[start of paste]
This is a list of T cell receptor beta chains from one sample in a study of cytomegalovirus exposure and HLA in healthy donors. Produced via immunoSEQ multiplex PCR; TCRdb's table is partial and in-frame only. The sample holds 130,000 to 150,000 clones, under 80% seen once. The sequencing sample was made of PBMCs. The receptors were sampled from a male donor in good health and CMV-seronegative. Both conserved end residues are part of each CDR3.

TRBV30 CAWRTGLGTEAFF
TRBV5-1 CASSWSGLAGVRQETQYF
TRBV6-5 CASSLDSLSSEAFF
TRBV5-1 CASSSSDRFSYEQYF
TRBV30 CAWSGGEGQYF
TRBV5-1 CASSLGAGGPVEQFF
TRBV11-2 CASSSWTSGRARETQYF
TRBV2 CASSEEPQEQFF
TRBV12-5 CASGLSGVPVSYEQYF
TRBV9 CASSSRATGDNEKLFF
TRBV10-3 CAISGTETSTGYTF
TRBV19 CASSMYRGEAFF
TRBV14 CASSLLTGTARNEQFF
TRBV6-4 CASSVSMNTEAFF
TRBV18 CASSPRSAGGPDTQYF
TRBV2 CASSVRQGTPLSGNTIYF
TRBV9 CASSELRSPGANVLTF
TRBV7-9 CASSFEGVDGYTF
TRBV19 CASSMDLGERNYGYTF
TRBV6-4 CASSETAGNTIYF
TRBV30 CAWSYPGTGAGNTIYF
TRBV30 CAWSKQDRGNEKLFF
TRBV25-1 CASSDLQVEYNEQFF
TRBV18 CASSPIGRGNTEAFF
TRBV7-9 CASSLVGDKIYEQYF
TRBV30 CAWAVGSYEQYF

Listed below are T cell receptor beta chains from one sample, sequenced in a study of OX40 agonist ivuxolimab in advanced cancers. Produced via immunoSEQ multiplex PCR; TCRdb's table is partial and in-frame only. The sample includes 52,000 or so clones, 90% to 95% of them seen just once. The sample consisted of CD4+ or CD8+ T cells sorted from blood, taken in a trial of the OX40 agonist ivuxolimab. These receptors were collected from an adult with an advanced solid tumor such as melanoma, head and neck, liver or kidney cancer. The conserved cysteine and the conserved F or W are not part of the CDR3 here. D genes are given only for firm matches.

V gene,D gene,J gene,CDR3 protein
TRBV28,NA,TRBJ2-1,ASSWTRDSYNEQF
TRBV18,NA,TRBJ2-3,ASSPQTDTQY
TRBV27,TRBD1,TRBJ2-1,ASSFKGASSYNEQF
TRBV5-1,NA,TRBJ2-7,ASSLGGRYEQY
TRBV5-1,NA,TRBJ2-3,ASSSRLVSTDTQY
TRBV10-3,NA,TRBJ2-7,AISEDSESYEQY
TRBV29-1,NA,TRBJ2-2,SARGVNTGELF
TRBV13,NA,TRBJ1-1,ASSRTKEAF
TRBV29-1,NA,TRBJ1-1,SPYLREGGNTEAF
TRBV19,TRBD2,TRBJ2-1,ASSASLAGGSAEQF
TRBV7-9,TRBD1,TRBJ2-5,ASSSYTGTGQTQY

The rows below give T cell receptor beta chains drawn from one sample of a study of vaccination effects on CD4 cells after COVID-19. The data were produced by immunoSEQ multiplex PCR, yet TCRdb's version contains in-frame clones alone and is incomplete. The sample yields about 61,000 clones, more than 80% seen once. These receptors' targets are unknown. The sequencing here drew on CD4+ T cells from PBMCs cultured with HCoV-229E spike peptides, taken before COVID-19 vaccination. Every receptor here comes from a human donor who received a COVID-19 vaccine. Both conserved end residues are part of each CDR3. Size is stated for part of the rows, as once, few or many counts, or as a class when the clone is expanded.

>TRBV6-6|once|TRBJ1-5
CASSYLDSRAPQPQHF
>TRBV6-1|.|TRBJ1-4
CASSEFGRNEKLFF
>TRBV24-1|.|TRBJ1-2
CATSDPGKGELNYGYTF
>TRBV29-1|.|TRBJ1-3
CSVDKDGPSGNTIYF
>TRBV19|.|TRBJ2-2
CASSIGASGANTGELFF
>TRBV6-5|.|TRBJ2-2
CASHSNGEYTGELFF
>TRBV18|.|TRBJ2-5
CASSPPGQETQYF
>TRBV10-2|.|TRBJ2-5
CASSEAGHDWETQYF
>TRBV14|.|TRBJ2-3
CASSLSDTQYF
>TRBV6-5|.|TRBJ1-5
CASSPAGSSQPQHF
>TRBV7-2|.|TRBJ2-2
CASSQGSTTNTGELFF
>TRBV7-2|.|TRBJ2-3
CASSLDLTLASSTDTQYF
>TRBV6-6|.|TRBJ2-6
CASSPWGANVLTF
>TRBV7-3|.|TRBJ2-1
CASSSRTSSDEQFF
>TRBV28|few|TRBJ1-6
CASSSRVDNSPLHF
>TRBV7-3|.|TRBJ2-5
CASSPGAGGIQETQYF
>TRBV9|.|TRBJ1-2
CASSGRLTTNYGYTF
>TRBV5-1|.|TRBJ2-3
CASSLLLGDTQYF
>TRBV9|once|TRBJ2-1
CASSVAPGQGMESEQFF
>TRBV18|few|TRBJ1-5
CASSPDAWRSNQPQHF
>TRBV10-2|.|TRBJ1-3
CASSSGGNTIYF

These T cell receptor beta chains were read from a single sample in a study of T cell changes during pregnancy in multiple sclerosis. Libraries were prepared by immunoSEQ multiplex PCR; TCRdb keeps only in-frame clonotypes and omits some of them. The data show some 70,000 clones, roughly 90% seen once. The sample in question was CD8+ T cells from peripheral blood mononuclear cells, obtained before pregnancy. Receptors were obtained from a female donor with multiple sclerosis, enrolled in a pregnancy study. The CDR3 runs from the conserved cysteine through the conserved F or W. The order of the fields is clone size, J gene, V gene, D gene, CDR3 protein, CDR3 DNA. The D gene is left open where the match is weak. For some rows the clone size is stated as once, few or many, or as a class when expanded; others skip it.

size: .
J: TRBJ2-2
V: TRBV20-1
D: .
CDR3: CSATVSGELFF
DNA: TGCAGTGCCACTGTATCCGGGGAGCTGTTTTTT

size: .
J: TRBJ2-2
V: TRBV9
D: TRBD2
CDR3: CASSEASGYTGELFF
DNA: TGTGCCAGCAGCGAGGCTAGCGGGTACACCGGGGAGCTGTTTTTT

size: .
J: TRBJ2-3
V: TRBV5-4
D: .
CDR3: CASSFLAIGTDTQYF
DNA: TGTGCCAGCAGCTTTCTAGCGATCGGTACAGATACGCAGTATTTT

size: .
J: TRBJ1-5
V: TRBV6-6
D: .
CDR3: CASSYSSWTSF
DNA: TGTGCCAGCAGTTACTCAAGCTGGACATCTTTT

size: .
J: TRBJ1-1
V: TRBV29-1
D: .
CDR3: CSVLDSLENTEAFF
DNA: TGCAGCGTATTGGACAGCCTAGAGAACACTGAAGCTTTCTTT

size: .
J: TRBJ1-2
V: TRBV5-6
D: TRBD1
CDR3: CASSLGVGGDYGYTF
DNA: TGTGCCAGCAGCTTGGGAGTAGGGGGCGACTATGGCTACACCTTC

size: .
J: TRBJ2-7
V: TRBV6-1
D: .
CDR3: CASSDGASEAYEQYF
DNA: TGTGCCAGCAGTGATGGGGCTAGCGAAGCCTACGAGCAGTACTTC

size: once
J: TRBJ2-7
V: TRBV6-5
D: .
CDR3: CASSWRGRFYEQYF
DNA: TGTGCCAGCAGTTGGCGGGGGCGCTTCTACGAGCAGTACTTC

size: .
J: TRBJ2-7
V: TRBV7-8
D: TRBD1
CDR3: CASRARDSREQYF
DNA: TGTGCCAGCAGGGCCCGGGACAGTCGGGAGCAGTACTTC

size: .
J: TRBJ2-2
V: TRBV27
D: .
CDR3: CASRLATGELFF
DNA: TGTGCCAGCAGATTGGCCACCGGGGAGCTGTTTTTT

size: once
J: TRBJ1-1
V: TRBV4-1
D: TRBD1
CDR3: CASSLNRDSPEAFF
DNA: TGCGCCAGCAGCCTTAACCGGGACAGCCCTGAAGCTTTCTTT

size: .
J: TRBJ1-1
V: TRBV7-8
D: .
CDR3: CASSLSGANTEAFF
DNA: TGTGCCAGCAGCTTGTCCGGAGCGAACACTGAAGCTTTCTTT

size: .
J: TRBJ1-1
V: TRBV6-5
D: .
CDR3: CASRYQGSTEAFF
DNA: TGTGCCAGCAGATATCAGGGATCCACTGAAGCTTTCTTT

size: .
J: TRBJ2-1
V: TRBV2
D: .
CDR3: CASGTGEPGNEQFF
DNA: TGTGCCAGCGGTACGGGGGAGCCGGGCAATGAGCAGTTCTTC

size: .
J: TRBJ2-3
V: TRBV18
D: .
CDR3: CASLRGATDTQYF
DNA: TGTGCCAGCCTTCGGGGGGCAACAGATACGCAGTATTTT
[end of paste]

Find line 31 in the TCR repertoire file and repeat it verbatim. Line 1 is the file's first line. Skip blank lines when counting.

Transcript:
TRBV18,NA,TRBJ2-3,ASSPQTDTQY